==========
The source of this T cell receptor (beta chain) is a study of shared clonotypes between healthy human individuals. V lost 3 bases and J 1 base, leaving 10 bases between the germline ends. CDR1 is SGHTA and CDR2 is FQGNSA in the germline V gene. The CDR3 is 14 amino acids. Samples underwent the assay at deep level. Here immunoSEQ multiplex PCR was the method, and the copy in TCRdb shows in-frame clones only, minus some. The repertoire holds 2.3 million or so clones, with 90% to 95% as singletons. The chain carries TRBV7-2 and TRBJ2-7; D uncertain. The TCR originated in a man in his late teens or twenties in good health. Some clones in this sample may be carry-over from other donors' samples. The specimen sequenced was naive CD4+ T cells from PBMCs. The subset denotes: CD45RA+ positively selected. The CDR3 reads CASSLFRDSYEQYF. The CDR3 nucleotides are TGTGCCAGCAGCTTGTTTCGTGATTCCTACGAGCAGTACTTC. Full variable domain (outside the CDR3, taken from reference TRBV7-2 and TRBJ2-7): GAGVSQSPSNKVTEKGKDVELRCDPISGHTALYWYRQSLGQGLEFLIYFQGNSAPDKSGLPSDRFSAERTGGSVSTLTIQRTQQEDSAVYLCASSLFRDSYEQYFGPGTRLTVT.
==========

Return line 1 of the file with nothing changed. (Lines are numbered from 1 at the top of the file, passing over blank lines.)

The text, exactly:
The source of this T cell receptor (beta chain) is a study of shared clonotypes between healthy human individuals. V lost 3 bases and J 1 base, leaving 10 bases between the germline ends. CDR1 is SGHTA and CDR2 is FQGNSA in the germline V gene. The CDR3 is 14 amino acids. Samples underwent the assay at deep level. Here immunoSEQ multiplex PCR was the method, and the copy in TCRdb shows in-frame clones only, minus some. The repertoire holds 2.3 million or so clones, with 90% to 95% as singletons. The chain carries TRBV7-2 and TRBJ2-7; D uncertain. The TCR originated in a man in his late teens or twenties in good health. Some clones in this sample may be carry-over from other donors' samples. The specimen sequenced was naive CD4+ T cells from PBMCs. The subset denotes: CD45RA+ positively selected. The CDR3 reads CASSLFRDSYEQYF. The CDR3 nucleotides are TGTGCCAGCAGCTTGTTTCGTGATTCCTACGAGCAGTACTTC. Full variable domain (outside the CDR3, taken from reference TRBV7-2 and TRBJ2-7): GAGVSQSPSNKVTEKGKDVELRCDPISGHTALYWYRQSLGQGLEFLIYFQGNSAPDKSGLPSDRFSAERTGGSVSTLTIQRTQQEDSAVYLCASSLFRDSYEQYFGPGTRLTVT.